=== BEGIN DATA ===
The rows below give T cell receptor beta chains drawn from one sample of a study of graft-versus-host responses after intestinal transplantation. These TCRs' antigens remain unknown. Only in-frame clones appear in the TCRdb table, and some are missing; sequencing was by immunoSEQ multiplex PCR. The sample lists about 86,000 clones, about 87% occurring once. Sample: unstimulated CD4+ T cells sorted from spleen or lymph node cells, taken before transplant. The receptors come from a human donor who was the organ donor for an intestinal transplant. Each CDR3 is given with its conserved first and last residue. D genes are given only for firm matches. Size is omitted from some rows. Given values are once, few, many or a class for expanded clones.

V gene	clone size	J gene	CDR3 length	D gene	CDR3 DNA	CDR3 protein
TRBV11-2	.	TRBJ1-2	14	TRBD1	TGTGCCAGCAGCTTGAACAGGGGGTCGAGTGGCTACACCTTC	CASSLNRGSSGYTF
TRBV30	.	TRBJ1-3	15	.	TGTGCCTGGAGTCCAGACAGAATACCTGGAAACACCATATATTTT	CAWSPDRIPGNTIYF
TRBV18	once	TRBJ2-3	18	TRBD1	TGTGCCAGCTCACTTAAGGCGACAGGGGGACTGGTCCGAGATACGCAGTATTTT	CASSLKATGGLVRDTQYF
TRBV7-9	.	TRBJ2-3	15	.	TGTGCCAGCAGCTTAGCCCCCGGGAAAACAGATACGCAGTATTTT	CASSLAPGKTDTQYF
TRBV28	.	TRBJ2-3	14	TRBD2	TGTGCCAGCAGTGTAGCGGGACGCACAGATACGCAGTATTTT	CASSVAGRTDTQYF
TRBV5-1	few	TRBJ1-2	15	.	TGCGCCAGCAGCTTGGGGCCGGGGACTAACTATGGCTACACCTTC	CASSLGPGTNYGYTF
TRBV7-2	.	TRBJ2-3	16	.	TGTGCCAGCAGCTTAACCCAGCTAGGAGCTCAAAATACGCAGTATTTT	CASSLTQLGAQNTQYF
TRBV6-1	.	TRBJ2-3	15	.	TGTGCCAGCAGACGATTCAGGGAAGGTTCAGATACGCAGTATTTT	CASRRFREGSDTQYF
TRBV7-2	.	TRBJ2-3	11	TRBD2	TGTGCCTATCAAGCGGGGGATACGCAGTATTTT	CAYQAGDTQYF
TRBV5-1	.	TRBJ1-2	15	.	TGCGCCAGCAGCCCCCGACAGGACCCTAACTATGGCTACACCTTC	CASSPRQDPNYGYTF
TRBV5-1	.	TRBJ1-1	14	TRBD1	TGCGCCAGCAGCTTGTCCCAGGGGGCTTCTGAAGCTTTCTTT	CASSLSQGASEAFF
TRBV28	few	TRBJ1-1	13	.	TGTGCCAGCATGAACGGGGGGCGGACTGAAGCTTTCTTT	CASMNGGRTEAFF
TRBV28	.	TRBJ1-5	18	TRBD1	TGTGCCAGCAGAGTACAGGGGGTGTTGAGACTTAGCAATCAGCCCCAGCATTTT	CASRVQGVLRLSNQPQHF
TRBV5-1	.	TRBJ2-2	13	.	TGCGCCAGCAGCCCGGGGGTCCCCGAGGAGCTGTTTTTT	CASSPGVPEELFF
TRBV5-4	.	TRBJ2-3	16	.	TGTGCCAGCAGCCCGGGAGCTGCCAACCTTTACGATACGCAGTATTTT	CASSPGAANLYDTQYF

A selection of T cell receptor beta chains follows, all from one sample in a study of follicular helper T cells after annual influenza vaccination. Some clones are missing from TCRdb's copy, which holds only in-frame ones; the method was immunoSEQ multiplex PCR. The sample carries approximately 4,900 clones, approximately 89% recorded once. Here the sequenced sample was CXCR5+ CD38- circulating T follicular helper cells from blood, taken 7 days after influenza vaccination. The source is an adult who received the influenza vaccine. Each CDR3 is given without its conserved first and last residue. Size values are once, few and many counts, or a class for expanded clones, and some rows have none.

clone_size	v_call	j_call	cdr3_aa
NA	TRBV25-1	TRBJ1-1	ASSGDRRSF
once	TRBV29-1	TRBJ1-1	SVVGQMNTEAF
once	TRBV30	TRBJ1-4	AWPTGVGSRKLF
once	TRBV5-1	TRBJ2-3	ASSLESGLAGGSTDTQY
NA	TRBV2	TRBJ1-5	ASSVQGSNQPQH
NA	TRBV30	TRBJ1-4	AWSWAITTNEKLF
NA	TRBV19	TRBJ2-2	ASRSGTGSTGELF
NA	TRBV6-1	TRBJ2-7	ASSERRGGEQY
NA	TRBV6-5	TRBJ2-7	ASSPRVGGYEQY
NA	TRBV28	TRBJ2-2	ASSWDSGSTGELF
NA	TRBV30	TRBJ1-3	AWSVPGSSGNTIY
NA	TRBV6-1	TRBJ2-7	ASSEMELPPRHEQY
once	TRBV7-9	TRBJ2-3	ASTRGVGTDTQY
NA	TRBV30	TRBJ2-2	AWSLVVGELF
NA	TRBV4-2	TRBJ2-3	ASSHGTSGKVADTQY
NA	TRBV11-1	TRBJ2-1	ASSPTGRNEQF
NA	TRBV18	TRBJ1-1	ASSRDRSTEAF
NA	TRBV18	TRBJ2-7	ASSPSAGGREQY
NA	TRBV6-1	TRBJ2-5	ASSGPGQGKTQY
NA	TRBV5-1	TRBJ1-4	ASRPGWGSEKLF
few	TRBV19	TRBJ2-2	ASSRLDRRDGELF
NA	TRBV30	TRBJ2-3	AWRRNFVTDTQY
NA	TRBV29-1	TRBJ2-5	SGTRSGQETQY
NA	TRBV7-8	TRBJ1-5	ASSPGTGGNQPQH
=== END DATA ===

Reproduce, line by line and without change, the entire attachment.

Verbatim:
The rows below give T cell receptor beta chains drawn from one sample of a study of graft-versus-host responses after intestinal transplantation. These TCRs' antigens remain unknown. Only in-frame clones appear in the TCRdb table, and some are missing; sequencing was by immunoSEQ multiplex PCR. The sample lists about 86,000 clones, about 87% occurring once. Sample: unstimulated CD4+ T cells sorted from spleen or lymph node cells, taken before transplant. The receptors come from a human donor who was the organ donor for an intestinal transplant. Each CDR3 is given with its conserved first and last residue. D genes are given only for firm matches. Size is omitted from some rows. Given values are once, few, many or a class for expanded clones.

V gene	clone size	J gene	CDR3 length	D gene	CDR3 DNA	CDR3 protein
TRBV11-2	.	TRBJ1-2	14	TRBD1	TGTGCCAGCAGCTTGAACAGGGGGTCGAGTGGCTACACCTTC	CASSLNRGSSGYTF
TRBV30	.	TRBJ1-3	15	.	TGTGCCTGGAGTCCAGACAGAATACCTGGAAACACCATATATTTT	CAWSPDRIPGNTIYF
TRBV18	once	TRBJ2-3	18	TRBD1	TGTGCCAGCTCACTTAAGGCGACAGGGGGACTGGTCCGAGATACGCAGTATTTT	CASSLKATGGLVRDTQYF
TRBV7-9	.	TRBJ2-3	15	.	TGTGCCAGCAGCTTAGCCCCCGGGAAAACAGATACGCAGTATTTT	CASSLAPGKTDTQYF
TRBV28	.	TRBJ2-3	14	TRBD2	TGTGCCAGCAGTGTAGCGGGACGCACAGATACGCAGTATTTT	CASSVAGRTDTQYF
TRBV5-1	few	TRBJ1-2	15	.	TGCGCCAGCAGCTTGGGGCCGGGGACTAACTATGGCTACACCTTC	CASSLGPGTNYGYTF
TRBV7-2	.	TRBJ2-3	16	.	TGTGCCAGCAGCTTAACCCAGCTAGGAGCTCAAAATACGCAGTATTTT	CASSLTQLGAQNTQYF
TRBV6-1	.	TRBJ2-3	15	.	TGTGCCAGCAGACGATTCAGGGAAGGTTCAGATACGCAGTATTTT	CASRRFREGSDTQYF
TRBV7-2	.	TRBJ2-3	11	TRBD2	TGTGCCTATCAAGCGGGGGATACGCAGTATTTT	CAYQAGDTQYF
TRBV5-1	.	TRBJ1-2	15	.	TGCGCCAGCAGCCCCCGACAGGACCCTAACTATGGCTACACCTTC	CASSPRQDPNYGYTF
TRBV5-1	.	TRBJ1-1	14	TRBD1	TGCGCCAGCAGCTTGTCCCAGGGGGCTTCTGAAGCTTTCTTT	CASSLSQGASEAFF
TRBV28	few	TRBJ1-1	13	.	TGTGCCAGCATGAACGGGGGGCGGACTGAAGCTTTCTTT	CASMNGGRTEAFF
TRBV28	.	TRBJ1-5	18	TRBD1	TGTGCCAGCAGAGTACAGGGGGTGTTGAGACTTAGCAATCAGCCCCAGCATTTT	CASRVQGVLRLSNQPQHF
TRBV5-1	.	TRBJ2-2	13	.	TGCGCCAGCAGCCCGGGGGTCCCCGAGGAGCTGTTTTTT	CASSPGVPEELFF
TRBV5-4	.	TRBJ2-3	16	.	TGTGCCAGCAGCCCGGGAGCTGCCAACCTTTACGATACGCAGTATTTT	CASSPGAANLYDTQYF

A selection of T cell receptor beta chains follows, all from one sample in a study of follicular helper T cells after annual influenza vaccination. Some clones are missing from TCRdb's copy, which holds only in-frame ones; the method was immunoSEQ multiplex PCR. The sample carries approximately 4,900 clones, approximately 89% recorded once. Here the sequenced sample was CXCR5+ CD38- circulating T follicular helper cells from blood, taken 7 days after influenza vaccination. The source is an adult who received the influenza vaccine. Each CDR3 is given without its conserved first and last residue. Size values are once, few and many counts, or a class for expanded clones, and some rows have none.

clone_size	v_call	j_call	cdr3_aa
NA	TRBV25-1	TRBJ1-1	ASSGDRRSF
once	TRBV29-1	TRBJ1-1	SVVGQMNTEAF
once	TRBV30	TRBJ1-4	AWPTGVGSRKLF
once	TRBV5-1	TRBJ2-3	ASSLESGLAGGSTDTQY
NA	TRBV2	TRBJ1-5	ASSVQGSNQPQH
NA	TRBV30	TRBJ1-4	AWSWAITTNEKLF
NA	TRBV19	TRBJ2-2	ASRSGTGSTGELF
NA	TRBV6-1	TRBJ2-7	ASSERRGGEQY
NA	TRBV6-5	TRBJ2-7	ASSPRVGGYEQY
NA	TRBV28	TRBJ2-2	ASSWDSGSTGELF
NA	TRBV30	TRBJ1-3	AWSVPGSSGNTIY
NA	TRBV6-1	TRBJ2-7	ASSEMELPPRHEQY
once	TRBV7-9	TRBJ2-3	ASTRGVGTDTQY
NA	TRBV30	TRBJ2-2	AWSLVVGELF
NA	TRBV4-2	TRBJ2-3	ASSHGTSGKVADTQY
NA	TRBV11-1	TRBJ2-1	ASSPTGRNEQF
NA	TRBV18	TRBJ1-1	ASSRDRSTEAF
NA	TRBV18	TRBJ2-7	ASSPSAGGREQY
NA	TRBV6-1	TRBJ2-5	ASSGPGQGKTQY
NA	TRBV5-1	TRBJ1-4	ASRPGWGSEKLF
few	TRBV19	TRBJ2-2	ASSRLDRRDGELF
NA	TRBV30	TRBJ2-3	AWRRNFVTDTQY
NA	TRBV29-1	TRBJ2-5	SGTRSGQETQY
NA	TRBV7-8	TRBJ1-5	ASSPGTGGNQPQH